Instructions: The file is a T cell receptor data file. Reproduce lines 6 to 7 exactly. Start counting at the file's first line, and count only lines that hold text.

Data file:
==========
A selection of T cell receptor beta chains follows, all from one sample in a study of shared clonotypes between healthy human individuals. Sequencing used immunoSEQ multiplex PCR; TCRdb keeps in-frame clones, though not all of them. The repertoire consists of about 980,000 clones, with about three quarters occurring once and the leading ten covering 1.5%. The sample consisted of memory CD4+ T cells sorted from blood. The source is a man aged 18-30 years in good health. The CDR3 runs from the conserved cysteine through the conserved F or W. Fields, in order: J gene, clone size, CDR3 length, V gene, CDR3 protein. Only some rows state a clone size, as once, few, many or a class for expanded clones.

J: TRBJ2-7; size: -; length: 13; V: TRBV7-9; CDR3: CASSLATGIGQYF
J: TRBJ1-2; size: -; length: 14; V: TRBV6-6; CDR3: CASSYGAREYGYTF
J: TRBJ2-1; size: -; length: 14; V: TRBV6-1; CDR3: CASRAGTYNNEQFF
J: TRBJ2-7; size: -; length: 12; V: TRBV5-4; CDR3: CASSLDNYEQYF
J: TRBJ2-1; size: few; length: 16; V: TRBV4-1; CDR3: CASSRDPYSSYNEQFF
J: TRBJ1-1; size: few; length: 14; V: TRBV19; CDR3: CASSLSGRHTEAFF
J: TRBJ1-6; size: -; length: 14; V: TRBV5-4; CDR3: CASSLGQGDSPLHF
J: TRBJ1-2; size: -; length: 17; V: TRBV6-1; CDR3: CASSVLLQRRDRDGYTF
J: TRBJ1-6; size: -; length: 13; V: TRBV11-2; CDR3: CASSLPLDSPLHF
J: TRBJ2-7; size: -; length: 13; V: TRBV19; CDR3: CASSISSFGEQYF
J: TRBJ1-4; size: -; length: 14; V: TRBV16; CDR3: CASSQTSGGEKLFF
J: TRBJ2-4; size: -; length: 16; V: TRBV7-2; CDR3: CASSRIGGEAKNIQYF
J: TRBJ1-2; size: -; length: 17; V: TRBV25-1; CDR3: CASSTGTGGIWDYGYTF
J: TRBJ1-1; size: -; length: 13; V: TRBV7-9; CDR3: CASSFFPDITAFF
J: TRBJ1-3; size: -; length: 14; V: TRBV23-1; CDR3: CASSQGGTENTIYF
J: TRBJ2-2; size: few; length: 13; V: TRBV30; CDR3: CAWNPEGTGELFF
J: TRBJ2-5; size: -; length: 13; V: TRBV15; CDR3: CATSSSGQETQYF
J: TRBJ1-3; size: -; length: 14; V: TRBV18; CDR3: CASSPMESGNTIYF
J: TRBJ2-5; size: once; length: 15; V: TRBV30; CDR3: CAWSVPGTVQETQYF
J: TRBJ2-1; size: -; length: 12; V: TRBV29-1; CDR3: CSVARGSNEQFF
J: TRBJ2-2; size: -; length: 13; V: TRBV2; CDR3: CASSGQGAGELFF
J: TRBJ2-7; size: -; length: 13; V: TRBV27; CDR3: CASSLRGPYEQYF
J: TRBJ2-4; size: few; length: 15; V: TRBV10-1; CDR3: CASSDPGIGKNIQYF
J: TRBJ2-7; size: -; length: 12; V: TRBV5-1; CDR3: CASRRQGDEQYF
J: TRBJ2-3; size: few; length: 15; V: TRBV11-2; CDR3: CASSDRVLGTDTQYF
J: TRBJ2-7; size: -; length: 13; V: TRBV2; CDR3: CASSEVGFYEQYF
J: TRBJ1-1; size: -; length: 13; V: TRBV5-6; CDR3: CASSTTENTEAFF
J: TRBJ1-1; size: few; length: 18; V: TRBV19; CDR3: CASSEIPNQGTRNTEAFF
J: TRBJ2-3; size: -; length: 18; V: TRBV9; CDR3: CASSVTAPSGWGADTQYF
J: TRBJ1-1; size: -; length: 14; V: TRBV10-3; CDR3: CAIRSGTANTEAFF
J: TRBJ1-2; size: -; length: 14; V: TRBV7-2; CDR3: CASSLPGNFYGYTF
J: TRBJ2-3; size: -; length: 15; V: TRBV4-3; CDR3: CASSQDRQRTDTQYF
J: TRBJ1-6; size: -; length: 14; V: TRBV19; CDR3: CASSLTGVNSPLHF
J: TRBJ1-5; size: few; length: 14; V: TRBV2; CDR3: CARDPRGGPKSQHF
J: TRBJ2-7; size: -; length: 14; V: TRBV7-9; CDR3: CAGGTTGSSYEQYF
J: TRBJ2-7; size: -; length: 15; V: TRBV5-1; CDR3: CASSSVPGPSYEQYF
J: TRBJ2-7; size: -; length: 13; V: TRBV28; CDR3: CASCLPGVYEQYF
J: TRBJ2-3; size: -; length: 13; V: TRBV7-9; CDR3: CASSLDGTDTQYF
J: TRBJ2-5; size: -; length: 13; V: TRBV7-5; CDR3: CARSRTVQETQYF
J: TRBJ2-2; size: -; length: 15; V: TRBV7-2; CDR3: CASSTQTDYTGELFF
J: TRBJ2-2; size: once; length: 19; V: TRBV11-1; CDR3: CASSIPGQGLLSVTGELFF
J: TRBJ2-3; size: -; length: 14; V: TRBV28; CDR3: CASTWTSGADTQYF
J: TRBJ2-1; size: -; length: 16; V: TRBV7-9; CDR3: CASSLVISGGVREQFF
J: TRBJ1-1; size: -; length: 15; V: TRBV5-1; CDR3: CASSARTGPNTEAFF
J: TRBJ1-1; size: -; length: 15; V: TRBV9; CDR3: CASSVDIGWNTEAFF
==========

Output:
J: TRBJ2-1; size: few; length: 16; V: TRBV4-1; CDR3: CASSRDPYSSYNEQFF
J: TRBJ1-1; size: few; length: 14; V: TRBV19; CDR3: CASSLSGRHTEAFF